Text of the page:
How-to choose, build, or buy a cyclocross bike

With hundreds of cyclocross bikes on the market, how can you choose the right one for your needs? Should you start with a bare frame and build up a custom cyclocross bike to your specs - or go for an off-the-shelf complete bike? 

Cyclocross' incredible growth rate means major manufacturers like Trek, Specialized, and Giant now include a range of complete cyclocross bikes in their line-up, and you'll find these bikes for sale at your local dealer. You'll also find great bikes from more niche brands like Niner or Ridley. If you aren't comfortable working on your own equipment, buying a complete, off-the-shelf bike is probably the right approach for you. 

If you are a bit more tech-savvy, however, starting from a frame and building a complete cyclocross bike from parts you select has some important benefits. Every last detail will be selected and built to your exact specs, allowing you to invest where it matters - chainring ratios that perfectly suit your local terrain, higher-end, purpose built tubular or tubeless wheels and tires, and so on; while saving money elsewhere.

Factors to consider when building or buying your cyclocross bike: 

  • above else, consider fit. Your new bike should be comfortable, handle well, and feel natural under you. Fit is much more important than which seatpost comes on your bike, for example. 
  • Invest your limited budget where it has the most impact - wheels/tires, and then contact points - handlebar, saddle, pedals, are my recommendation. Notably, wheels/tires are typically the best upgrade for cyclocross bikes.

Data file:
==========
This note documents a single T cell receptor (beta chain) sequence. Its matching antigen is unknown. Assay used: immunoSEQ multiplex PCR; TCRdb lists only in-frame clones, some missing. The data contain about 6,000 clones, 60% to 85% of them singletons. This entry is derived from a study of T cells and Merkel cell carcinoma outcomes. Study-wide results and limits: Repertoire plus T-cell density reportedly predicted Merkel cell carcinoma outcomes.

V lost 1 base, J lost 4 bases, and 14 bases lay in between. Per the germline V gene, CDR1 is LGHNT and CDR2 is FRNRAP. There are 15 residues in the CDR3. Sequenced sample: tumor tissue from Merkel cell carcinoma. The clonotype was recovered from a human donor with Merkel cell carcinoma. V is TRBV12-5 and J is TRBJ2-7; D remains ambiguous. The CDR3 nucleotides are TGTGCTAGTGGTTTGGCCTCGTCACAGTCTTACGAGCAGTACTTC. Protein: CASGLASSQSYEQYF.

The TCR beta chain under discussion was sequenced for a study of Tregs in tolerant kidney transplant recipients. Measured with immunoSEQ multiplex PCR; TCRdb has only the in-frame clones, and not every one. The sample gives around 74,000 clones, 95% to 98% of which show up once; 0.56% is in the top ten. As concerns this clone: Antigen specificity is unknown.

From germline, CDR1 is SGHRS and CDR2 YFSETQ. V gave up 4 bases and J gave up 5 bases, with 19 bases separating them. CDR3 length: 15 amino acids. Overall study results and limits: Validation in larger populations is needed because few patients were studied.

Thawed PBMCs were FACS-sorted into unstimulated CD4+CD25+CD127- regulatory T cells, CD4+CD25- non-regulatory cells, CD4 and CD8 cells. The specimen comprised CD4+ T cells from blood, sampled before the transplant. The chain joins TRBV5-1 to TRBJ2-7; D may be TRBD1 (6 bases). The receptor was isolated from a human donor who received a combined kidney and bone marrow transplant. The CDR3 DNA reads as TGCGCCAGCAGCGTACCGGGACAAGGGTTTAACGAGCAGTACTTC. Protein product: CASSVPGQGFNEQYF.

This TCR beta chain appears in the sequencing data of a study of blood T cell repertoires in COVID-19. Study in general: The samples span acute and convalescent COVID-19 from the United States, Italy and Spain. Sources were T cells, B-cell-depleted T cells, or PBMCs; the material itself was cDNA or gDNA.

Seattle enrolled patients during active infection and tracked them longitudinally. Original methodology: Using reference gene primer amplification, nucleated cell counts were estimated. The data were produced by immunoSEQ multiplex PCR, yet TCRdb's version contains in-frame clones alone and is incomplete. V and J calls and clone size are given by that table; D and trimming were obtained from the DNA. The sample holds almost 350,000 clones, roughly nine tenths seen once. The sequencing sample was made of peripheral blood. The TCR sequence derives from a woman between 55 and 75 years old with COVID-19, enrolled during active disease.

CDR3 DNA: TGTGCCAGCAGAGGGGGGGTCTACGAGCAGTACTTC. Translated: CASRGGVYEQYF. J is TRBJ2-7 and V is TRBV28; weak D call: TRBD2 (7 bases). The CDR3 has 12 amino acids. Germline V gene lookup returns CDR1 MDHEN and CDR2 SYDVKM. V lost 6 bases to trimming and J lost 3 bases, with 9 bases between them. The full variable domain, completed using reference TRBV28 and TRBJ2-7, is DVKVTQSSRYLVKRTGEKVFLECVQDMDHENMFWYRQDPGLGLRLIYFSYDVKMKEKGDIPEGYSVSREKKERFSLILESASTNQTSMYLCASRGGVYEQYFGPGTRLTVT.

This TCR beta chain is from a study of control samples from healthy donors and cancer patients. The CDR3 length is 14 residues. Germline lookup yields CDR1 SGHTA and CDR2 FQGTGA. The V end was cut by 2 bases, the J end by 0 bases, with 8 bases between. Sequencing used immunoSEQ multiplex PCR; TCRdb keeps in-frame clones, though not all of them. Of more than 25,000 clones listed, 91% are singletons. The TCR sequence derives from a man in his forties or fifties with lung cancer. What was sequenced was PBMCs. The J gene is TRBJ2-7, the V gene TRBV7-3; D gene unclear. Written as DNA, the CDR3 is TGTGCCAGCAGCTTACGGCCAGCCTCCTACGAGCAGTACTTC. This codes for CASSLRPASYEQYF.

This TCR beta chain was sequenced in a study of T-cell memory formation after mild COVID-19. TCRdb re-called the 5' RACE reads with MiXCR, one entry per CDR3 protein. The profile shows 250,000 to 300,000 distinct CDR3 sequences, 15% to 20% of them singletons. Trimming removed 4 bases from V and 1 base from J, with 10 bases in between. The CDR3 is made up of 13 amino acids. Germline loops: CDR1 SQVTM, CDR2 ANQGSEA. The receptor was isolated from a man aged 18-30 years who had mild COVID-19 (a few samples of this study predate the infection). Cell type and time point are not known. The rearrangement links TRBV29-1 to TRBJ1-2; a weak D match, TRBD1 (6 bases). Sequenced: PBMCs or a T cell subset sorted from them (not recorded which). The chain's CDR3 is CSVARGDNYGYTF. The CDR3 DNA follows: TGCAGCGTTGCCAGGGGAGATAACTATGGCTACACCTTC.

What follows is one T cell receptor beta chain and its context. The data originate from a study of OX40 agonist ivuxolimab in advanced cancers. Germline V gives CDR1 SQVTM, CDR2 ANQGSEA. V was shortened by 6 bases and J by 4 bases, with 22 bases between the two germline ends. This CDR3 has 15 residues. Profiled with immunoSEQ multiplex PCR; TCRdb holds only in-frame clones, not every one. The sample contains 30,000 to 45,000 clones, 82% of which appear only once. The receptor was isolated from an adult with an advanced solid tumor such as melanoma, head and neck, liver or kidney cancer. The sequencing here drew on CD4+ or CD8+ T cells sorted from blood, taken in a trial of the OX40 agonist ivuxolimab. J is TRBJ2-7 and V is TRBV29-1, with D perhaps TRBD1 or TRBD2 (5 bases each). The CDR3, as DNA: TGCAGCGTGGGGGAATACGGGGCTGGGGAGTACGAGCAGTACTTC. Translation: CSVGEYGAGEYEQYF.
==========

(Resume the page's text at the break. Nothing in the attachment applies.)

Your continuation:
• Go low-to-mid market on parts that have a short lifespan. It doesn't make sense to use high-end chains on cyclocross bikes, for example, because they wear so quickly and don't offer much performance difference compared to a lower-end model (it's unlikely you'll be able to tell the difference between two different chains when both are packed with mud or sand).
  • Similarly, rear derailleurs for cyclocross bikes, along with chains, are one of the easiest items to damage. It doesn't make sense to use a Shimano Dura-Ace rear derailleur on your 'cross bike - use a 105 or Ultegra model instead.
  • Shop with weight in mind. The individual weight of a single part may seem insignificant, but together, adds up to pounds on your complete bike. If two sets of cantilever brakes are a similar price and offer comparable performance, why not choose the lighter of the two? 

Confused by the process of selecting gearing, tires, or other parts for your next bike? RideCX can help, please call or write any time for personalized advice.